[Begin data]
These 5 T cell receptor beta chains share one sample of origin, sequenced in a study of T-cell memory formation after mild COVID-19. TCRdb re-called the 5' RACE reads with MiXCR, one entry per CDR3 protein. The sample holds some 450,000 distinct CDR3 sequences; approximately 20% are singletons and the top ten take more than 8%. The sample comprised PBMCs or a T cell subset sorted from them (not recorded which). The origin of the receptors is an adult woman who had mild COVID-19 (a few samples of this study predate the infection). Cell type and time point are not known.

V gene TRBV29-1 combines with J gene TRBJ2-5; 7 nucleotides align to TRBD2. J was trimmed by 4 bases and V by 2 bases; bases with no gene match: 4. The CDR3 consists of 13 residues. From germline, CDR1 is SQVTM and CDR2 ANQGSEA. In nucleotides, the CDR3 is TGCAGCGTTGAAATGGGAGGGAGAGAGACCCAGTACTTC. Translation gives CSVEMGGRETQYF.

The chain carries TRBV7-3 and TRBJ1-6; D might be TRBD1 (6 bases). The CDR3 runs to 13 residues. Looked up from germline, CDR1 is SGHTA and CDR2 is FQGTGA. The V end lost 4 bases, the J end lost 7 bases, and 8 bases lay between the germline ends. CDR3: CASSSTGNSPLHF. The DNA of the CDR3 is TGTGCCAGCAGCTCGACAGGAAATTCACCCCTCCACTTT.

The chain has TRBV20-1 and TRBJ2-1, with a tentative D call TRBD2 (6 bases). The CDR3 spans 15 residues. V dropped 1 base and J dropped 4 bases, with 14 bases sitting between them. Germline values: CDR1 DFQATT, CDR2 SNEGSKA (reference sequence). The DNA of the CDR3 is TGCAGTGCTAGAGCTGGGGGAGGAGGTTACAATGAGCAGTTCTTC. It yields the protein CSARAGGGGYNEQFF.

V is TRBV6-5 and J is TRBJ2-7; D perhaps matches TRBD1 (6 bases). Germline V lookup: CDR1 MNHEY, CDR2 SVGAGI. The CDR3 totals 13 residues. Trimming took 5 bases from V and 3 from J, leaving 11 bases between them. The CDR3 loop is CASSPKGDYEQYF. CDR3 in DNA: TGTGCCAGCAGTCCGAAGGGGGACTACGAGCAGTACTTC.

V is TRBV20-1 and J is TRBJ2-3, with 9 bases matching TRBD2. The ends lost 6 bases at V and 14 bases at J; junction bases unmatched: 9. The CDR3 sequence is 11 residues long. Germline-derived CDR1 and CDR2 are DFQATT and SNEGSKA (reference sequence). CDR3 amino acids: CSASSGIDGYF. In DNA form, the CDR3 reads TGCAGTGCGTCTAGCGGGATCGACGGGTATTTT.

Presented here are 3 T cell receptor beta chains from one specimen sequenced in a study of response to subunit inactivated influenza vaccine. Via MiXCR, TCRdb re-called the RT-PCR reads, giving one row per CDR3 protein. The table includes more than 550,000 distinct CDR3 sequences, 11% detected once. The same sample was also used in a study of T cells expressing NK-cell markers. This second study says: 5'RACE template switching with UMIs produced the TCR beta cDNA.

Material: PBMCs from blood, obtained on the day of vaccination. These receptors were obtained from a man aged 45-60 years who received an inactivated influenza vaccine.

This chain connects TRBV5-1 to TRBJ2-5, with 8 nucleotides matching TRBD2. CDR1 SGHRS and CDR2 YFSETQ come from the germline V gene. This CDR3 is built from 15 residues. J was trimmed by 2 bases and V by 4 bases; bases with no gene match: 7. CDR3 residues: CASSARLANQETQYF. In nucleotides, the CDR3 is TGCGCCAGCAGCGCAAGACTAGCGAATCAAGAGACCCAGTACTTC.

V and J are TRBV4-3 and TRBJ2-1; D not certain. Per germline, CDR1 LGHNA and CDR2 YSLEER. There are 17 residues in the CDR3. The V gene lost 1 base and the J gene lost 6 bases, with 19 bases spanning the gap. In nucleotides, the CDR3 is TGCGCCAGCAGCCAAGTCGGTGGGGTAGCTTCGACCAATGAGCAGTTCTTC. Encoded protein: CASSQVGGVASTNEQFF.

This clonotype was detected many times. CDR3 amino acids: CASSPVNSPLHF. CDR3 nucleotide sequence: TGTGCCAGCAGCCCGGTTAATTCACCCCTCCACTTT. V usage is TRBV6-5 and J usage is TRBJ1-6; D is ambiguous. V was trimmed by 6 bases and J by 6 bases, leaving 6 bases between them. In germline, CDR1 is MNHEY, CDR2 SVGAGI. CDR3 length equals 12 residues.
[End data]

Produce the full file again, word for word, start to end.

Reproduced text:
These 5 T cell receptor beta chains share one sample of origin, sequenced in a study of T-cell memory formation after mild COVID-19. TCRdb re-called the 5' RACE reads with MiXCR, one entry per CDR3 protein. The sample holds some 450,000 distinct CDR3 sequences; approximately 20% are singletons and the top ten take more than 8%. The sample comprised PBMCs or a T cell subset sorted from them (not recorded which). The origin of the receptors is an adult woman who had mild COVID-19 (a few samples of this study predate the infection). Cell type and time point are not known.

V gene TRBV29-1 combines with J gene TRBJ2-5; 7 nucleotides align to TRBD2. J was trimmed by 4 bases and V by 2 bases; bases with no gene match: 4. The CDR3 consists of 13 residues. From germline, CDR1 is SQVTM and CDR2 ANQGSEA. In nucleotides, the CDR3 is TGCAGCGTTGAAATGGGAGGGAGAGAGACCCAGTACTTC. Translation gives CSVEMGGRETQYF.

The chain carries TRBV7-3 and TRBJ1-6; D might be TRBD1 (6 bases). The CDR3 runs to 13 residues. Looked up from germline, CDR1 is SGHTA and CDR2 is FQGTGA. The V end lost 4 bases, the J end lost 7 bases, and 8 bases lay between the germline ends. CDR3: CASSSTGNSPLHF. The DNA of the CDR3 is TGTGCCAGCAGCTCGACAGGAAATTCACCCCTCCACTTT.

The chain has TRBV20-1 and TRBJ2-1, with a tentative D call TRBD2 (6 bases). The CDR3 spans 15 residues. V dropped 1 base and J dropped 4 bases, with 14 bases sitting between them. Germline values: CDR1 DFQATT, CDR2 SNEGSKA (reference sequence). The DNA of the CDR3 is TGCAGTGCTAGAGCTGGGGGAGGAGGTTACAATGAGCAGTTCTTC. It yields the protein CSARAGGGGYNEQFF.

V is TRBV6-5 and J is TRBJ2-7; D perhaps matches TRBD1 (6 bases). Germline V lookup: CDR1 MNHEY, CDR2 SVGAGI. The CDR3 totals 13 residues. Trimming took 5 bases from V and 3 from J, leaving 11 bases between them. The CDR3 loop is CASSPKGDYEQYF. CDR3 in DNA: TGTGCCAGCAGTCCGAAGGGGGACTACGAGCAGTACTTC.

V is TRBV20-1 and J is TRBJ2-3, with 9 bases matching TRBD2. The ends lost 6 bases at V and 14 bases at J; junction bases unmatched: 9. The CDR3 sequence is 11 residues long. Germline-derived CDR1 and CDR2 are DFQATT and SNEGSKA (reference sequence). CDR3 amino acids: CSASSGIDGYF. In DNA form, the CDR3 reads TGCAGTGCGTCTAGCGGGATCGACGGGTATTTT.

Presented here are 3 T cell receptor beta chains from one specimen sequenced in a study of response to subunit inactivated influenza vaccine. Via MiXCR, TCRdb re-called the RT-PCR reads, giving one row per CDR3 protein. The table includes more than 550,000 distinct CDR3 sequences, 11% detected once. The same sample was also used in a study of T cells expressing NK-cell markers. This second study says: 5'RACE template switching with UMIs produced the TCR beta cDNA.

Material: PBMCs from blood, obtained on the day of vaccination. These receptors were obtained from a man aged 45-60 years who received an inactivated influenza vaccine.

This chain connects TRBV5-1 to TRBJ2-5, with 8 nucleotides matching TRBD2. CDR1 SGHRS and CDR2 YFSETQ come from the germline V gene. This CDR3 is built from 15 residues. J was trimmed by 2 bases and V by 4 bases; bases with no gene match: 7. CDR3 residues: CASSARLANQETQYF. In nucleotides, the CDR3 is TGCGCCAGCAGCGCAAGACTAGCGAATCAAGAGACCCAGTACTTC.

V and J are TRBV4-3 and TRBJ2-1; D not certain. Per germline, CDR1 LGHNA and CDR2 YSLEER. There are 17 residues in the CDR3. The V gene lost 1 base and the J gene lost 6 bases, with 19 bases spanning the gap. In nucleotides, the CDR3 is TGCGCCAGCAGCCAAGTCGGTGGGGTAGCTTCGACCAATGAGCAGTTCTTC. Encoded protein: CASSQVGGVASTNEQFF.

This clonotype was detected many times. CDR3 amino acids: CASSPVNSPLHF. CDR3 nucleotide sequence: TGTGCCAGCAGCCCGGTTAATTCACCCCTCCACTTT. V usage is TRBV6-5 and J usage is TRBJ1-6; D is ambiguous. V was trimmed by 6 bases and J by 6 bases, leaving 6 bases between them. In germline, CDR1 is MNHEY, CDR2 SVGAGI. CDR3 length equals 12 residues.